added by archaeologs Molluscs of the class Gastropoda. Many species of gastropod exist, adapted to life in the sea, fresh water and on land. Land snail shells are frequently preserved in buried soils, the fills of ditches, and other deposits over limestone subsoils. They are not preserved in the wet and acid conditions which determine the survival of pollen. Conversely, pollen is not preserved in the well-drained, base-rich environment of the lowland limestones, and so land snails fill a considerable gap in environmental reconstruction. The main factor governing snail ecology is water loss. Snails have a variety of strategies for avoiding drying-out during the day. Some spend their lives in water, or in marshy areas; others, the ‘shade-loving’ species, live only under vegetation cover, often burrowing through the leaf litter on top of the soil. The ‘open-country’ snails have adapted to life away from dense cover, reducing their water loss by thicker shells, specialized behaviour or physiological mechanisms. In addition, there are ‘intermediate’ or ‘catholic’ species that live in a variety of habitats, shaded and open. These include many of the more common species of snail. Using these categories of snail ecology the relative frequencies of shell fragments from different species, extracted from deposits and soils, can be used to reconstruct ancient environments. Snails do not travel far, and can only be used to investigate local changes in vegetation cover, but the method has been used with success at a number of sites, notably Neolithic monuments on the chalklands of southern England.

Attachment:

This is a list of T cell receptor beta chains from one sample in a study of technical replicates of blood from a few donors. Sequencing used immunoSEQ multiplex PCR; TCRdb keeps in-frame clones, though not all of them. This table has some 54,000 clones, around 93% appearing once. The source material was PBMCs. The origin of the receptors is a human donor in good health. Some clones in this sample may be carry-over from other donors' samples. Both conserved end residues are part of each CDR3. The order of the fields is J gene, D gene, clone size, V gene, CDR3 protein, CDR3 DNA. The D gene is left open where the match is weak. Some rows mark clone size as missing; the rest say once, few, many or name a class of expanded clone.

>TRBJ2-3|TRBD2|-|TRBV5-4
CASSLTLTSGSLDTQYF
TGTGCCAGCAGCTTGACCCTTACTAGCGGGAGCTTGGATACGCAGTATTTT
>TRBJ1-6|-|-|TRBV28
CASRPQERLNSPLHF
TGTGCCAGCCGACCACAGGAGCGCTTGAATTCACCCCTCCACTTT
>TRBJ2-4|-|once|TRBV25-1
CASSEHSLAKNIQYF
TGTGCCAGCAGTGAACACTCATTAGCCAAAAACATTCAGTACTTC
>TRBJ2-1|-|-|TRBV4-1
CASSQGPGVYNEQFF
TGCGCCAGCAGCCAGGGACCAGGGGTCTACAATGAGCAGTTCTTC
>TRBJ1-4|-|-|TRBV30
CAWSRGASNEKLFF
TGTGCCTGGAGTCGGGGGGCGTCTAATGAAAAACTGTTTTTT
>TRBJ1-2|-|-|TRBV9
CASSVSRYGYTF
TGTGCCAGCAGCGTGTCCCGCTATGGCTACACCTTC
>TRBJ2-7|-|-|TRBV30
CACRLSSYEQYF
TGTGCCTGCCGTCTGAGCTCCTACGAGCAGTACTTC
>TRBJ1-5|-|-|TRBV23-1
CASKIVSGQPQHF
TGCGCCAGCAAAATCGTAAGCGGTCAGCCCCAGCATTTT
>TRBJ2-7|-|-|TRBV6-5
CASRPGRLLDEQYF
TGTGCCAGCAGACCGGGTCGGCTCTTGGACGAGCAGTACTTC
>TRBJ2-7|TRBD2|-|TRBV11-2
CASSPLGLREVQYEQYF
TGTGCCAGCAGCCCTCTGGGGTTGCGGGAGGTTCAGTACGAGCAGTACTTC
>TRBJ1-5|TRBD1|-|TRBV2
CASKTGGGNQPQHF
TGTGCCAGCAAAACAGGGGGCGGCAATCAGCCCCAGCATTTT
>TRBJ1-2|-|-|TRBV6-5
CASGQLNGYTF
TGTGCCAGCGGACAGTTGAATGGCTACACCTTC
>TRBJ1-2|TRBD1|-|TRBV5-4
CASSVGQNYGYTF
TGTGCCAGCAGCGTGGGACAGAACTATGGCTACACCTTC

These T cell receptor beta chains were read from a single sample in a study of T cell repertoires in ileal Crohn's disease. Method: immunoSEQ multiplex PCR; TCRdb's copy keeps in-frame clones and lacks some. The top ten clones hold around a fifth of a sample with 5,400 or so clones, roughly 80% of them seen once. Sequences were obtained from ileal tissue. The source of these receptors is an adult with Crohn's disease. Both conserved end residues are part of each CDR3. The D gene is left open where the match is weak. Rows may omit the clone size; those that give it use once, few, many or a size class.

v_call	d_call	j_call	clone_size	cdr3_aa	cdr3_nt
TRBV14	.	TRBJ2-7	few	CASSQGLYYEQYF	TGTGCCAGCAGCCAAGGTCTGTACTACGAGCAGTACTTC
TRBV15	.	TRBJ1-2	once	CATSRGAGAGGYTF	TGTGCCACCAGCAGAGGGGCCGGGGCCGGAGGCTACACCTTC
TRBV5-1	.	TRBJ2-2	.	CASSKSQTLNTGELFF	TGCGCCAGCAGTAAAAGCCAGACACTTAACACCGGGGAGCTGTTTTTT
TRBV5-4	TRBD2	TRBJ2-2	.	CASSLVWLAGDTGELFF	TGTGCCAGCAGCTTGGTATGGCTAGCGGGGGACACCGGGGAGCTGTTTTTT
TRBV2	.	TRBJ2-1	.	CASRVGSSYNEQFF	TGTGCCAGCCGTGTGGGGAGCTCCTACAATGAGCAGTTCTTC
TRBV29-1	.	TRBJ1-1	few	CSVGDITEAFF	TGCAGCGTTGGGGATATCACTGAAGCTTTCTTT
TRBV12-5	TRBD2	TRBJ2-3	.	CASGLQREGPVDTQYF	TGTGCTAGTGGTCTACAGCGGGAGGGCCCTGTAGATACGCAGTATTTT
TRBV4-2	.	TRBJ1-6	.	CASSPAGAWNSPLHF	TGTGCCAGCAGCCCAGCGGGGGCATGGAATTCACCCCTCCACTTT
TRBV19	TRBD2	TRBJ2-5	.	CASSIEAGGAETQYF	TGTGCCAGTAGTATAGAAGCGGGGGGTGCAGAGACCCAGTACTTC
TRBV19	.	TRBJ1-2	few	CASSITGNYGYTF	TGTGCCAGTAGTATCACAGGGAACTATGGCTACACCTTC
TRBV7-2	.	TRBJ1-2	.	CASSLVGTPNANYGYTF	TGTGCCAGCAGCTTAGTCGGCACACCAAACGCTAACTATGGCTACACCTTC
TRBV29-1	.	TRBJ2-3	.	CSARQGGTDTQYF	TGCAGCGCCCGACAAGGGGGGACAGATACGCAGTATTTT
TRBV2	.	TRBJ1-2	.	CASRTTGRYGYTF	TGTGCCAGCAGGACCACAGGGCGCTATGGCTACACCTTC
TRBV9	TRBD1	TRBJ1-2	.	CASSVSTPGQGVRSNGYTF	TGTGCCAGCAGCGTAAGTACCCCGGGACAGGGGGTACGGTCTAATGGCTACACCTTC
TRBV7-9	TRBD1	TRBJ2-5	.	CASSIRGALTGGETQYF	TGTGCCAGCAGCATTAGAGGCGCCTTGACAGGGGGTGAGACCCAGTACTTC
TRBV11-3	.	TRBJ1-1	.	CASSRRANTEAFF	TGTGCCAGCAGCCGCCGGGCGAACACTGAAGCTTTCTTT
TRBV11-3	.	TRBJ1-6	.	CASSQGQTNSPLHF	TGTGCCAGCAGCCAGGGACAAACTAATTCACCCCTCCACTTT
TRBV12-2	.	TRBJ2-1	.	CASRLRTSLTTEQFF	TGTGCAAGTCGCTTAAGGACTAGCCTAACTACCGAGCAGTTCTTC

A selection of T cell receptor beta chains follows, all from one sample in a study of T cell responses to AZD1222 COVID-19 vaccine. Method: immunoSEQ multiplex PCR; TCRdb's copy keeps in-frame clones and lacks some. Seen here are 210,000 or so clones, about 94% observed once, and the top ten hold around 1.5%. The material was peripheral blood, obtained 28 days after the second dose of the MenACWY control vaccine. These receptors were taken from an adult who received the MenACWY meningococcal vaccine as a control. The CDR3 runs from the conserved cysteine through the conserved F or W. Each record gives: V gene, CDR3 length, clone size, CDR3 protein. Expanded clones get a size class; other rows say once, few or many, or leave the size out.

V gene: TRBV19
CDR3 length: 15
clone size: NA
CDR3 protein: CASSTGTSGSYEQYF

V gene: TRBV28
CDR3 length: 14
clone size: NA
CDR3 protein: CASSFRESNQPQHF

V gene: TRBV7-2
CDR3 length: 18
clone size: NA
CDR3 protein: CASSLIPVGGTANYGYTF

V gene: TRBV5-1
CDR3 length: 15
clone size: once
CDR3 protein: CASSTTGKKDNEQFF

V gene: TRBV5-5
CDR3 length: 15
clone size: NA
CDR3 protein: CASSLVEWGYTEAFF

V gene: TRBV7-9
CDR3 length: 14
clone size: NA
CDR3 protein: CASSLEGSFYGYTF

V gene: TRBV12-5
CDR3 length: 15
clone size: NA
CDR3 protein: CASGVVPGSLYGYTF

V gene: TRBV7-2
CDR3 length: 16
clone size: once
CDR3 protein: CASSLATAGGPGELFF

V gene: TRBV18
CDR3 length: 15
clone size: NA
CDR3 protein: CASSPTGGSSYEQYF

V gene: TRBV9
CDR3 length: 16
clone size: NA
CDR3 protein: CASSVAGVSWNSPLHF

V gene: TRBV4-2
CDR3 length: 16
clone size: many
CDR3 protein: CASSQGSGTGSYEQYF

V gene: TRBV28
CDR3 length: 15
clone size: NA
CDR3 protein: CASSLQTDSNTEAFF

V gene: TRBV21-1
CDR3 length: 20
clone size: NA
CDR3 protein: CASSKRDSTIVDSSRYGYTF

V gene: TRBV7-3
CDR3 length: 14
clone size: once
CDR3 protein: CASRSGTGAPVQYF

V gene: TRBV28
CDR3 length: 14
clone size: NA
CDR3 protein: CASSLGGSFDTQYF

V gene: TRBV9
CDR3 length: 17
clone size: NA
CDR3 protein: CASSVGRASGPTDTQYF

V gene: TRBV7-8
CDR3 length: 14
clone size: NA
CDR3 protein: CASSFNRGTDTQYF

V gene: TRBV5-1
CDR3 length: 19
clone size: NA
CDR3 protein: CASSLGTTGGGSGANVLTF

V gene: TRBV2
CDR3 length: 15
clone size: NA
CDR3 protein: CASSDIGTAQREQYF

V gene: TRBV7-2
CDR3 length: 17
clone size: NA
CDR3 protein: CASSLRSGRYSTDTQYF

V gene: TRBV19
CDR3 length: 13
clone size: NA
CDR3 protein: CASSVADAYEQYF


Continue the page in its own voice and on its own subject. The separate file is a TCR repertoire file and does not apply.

The Macmillan dictionary of archaeology, Ruth D. Whitehouse, 1983